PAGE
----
You can read about the whip rules in more detail elsewhere on this site, which is why we’re not covering it any more than is necessary for the point around whipless races. We know that horses feel the pain and makes very little difference to the performance of the horse. In 1991, an Independent Senate Select Committee into Animal Welfare in Australia noted that ‘Competent riding of a horse using only hands and heels to urge the horse on should provide just as an exciting race and may also encourage more emphasis on improving horsemanship’.
If the supporters of horse racing believe that the use of the whip is crucial to the performance of the horses, they might just want to have a look to Norway. Using a whip has been banned in Norwegian racing since 1986, with many believing that it would have a detrimental effect on the sport. Many made countless assumptions about what would happen in Norway, especially considering that neighbouring Denmark and Sweden would both continue racing with whips. Surely horses moved from Norway to either location would improve, then go back to under-performing when returned home?
Not a bit of it. Instead, horses that were running in Norway carried on as normal. The favourites won in about 30% of races, whilst those that were shipped to one of the whipping countries rarely improved once the jockeys started whipping them. The evidence showed that there was virtually no need for jockeys to use a whip in order to get a horse to run as fast as possible, instead seeing them perform just as well as if they hadn’t been whipping in the first place. If Norway isn’t a good enough example, the BHA can look to its own apprentice jockeys in the United Kingdom instead.
Apprentice jockeys have been banned from using the whip for years, with the ‘hand and heel’ method used instead. Why is that jockeys just learning their trade have been able to do so without a whip, but fully fledged professionals threaten to all but down tools when any suggestion of a whip-free race is suggested to them? It seems as though all in the horse racing industry have become blind to the use of the whip by jockeys, all but ignoring it when they have been watching races for a long time. Newcomers notice it, however, and it is enough to put some of them off.
Does It Even Make A Difference?
When it comes to racing, jockeys are adamant that they be allowed to use a whip in order to encourage the horse. They suggest that without a whip, horses won’t be able to find that extra gear that they need as they are running up the straight towards the finish line. As long ago as 2011, a study was published that looked into the veracity of the claim. The study looked at a wealth of different distances and ignored any jockeys that used the whip more than the numbers of times that the rules allowed for, looking to see if the use of a whip seemed to make any difference.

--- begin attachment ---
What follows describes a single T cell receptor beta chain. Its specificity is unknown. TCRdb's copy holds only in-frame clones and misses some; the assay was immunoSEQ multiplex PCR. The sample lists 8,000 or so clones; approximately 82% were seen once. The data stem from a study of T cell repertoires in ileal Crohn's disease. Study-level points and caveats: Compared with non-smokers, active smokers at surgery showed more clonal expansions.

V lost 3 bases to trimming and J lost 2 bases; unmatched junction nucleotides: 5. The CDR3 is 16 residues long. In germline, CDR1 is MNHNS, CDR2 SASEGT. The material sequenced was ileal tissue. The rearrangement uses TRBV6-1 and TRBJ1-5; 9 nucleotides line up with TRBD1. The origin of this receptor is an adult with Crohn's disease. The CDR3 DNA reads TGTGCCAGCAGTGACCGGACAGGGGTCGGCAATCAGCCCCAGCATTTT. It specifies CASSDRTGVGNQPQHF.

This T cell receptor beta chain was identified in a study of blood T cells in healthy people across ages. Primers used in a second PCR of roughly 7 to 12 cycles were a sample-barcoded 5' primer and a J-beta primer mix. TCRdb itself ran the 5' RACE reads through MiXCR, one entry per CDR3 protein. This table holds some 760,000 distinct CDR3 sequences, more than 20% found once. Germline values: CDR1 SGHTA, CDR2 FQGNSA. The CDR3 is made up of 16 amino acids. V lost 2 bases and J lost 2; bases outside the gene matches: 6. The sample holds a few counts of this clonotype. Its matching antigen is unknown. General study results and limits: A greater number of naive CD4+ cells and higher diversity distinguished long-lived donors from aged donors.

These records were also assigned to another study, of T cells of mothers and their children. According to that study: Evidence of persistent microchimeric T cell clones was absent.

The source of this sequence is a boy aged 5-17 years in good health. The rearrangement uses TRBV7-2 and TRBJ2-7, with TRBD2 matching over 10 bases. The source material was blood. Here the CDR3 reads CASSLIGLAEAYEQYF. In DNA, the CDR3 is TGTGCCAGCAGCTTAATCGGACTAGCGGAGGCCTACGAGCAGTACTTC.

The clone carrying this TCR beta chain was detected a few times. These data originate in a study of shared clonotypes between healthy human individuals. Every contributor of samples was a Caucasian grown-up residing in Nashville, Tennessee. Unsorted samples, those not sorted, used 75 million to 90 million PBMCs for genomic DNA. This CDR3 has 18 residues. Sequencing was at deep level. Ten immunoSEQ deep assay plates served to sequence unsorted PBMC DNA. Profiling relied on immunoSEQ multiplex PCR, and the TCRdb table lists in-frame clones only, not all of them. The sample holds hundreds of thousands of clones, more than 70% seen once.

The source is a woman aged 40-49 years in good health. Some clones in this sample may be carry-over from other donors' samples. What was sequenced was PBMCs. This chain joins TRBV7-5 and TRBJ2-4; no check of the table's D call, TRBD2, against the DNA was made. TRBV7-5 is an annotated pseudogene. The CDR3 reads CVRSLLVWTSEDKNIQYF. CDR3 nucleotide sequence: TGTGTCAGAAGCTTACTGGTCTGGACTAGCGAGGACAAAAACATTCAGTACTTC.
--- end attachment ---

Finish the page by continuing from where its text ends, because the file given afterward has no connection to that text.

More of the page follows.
The conclusion of the study is interesting when it comes to the conversation that we’re having here. It said, “Fundamentally, the relationship between whipping and placing seems unlikely to be causative.” The study points out that fatigue tends to occur in equine muscles after about 800 metres of galloping, resulting in the horses slowing significantly. This was in spite of the fact that the rules of Australian racing at the time, which was where the study was carried out, allowed for a free use of the whip in the final 100 metres of a race. In other words, horses were losing whether they were whipped or not.
In 2020, another study was carried out that compared races using a whip to ones that didn’t use a whip, taking place on the same track and in the same conditions, with both race class and field size also matched. The study was led by University of South Australia’s Dr Kirrilly Thompson and co-authored by the University of Sydney’s Paul McGreevy, with Thompson saying that what they learned was,
“In short, what that tells us is that whipping doesn’t work. At least, whipping doesn’t work for the things that we thought it did. We looked at the finishing times of the races and there was no statistically significant difference there either. So really we can’t find anything to recommend the use of whips.”